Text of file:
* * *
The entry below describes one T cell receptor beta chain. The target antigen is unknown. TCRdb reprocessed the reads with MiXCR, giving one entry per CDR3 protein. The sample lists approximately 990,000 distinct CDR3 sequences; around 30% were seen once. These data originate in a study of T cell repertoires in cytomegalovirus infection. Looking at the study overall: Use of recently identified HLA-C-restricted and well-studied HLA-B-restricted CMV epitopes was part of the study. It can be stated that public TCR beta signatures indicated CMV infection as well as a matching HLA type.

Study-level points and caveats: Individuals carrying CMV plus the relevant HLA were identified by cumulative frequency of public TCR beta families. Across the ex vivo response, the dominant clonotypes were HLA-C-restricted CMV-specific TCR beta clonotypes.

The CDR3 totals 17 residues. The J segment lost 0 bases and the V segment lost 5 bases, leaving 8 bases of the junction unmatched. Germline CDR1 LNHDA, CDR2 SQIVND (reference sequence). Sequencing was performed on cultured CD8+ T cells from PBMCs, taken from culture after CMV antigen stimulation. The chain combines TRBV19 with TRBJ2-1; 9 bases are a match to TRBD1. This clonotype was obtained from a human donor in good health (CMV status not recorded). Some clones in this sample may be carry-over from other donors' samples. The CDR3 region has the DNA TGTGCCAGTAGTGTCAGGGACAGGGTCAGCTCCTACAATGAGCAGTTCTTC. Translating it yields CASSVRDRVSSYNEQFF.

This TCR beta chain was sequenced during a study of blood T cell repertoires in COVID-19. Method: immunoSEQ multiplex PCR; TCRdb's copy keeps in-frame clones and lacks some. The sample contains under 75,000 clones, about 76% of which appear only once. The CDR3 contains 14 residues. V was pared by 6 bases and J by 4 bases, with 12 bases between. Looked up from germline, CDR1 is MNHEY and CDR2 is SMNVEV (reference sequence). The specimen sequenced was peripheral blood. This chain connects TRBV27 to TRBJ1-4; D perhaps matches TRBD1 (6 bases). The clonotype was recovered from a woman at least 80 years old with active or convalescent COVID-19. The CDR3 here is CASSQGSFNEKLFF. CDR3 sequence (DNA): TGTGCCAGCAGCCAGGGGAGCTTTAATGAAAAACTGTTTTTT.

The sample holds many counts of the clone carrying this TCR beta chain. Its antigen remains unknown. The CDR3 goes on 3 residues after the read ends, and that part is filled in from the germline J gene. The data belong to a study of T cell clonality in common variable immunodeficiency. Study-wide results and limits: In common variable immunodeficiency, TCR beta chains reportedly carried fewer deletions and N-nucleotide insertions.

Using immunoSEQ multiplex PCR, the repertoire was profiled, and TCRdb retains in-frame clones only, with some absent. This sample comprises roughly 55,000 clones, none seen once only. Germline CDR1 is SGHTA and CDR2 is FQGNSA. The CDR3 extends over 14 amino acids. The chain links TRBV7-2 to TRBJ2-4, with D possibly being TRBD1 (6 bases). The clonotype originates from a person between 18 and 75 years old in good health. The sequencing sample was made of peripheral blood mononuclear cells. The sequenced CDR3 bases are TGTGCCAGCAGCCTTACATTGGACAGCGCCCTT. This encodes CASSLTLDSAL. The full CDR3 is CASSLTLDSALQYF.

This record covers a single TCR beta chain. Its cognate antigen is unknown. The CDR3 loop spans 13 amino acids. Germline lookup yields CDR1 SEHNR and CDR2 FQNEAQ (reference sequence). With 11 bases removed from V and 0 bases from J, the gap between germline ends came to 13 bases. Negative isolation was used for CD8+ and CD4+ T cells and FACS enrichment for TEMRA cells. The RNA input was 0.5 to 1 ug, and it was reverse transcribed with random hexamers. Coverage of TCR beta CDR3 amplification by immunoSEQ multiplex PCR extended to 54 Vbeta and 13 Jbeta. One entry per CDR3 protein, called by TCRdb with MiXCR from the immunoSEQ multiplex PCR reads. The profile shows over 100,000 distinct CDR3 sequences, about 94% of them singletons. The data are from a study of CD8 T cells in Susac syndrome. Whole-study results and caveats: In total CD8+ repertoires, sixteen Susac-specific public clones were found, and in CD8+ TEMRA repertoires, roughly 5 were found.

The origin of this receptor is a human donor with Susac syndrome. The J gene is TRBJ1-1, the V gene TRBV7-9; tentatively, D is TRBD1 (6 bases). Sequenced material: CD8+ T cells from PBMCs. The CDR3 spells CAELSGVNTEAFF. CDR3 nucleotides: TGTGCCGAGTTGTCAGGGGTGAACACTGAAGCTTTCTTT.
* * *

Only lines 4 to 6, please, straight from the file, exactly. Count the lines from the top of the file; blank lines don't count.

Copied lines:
This TCR beta chain was sequenced during a study of blood T cell repertoires in COVID-19. Method: immunoSEQ multiplex PCR; TCRdb's copy keeps in-frame clones and lacks some. The sample contains under 75,000 clones, about 76% of which appear only once. The CDR3 contains 14 residues. V was pared by 6 bases and J by 4 bases, with 12 bases between. Looked up from germline, CDR1 is MNHEY and CDR2 is SMNVEV (reference sequence). The specimen sequenced was peripheral blood. This chain connects TRBV27 to TRBJ1-4; D perhaps matches TRBD1 (6 bases). The clonotype was recovered from a woman at least 80 years old with active or convalescent COVID-19. The CDR3 here is CASSQGSFNEKLFF. CDR3 sequence (DNA): TGTGCCAGCAGCCAGGGGAGCTTTAATGAAAAACTGTTTTTT.

The sample holds many counts of the clone carrying this TCR beta chain. Its antigen remains unknown. The CDR3 goes on 3 residues after the read ends, and that part is filled in from the germline J gene. The data belong to a study of T cell clonality in common variable immunodeficiency. Study-wide results and limits: In common variable immunodeficiency, TCR beta chains reportedly carried fewer deletions and N-nucleotide insertions.

Using immunoSEQ multiplex PCR, the repertoire was profiled, and TCRdb retains in-frame clones only, with some absent. This sample comprises roughly 55,000 clones, none seen once only. Germline CDR1 is SGHTA and CDR2 is FQGNSA. The CDR3 extends over 14 amino acids. The chain links TRBV7-2 to TRBJ2-4, with D possibly being TRBD1 (6 bases). The clonotype originates from a person between 18 and 75 years old in good health. The sequencing sample was made of peripheral blood mononuclear cells. The sequenced CDR3 bases are TGTGCCAGCAGCCTTACATTGGACAGCGCCCTT. This encodes CASSLTLDSAL. The full CDR3 is CASSLTLDSALQYF.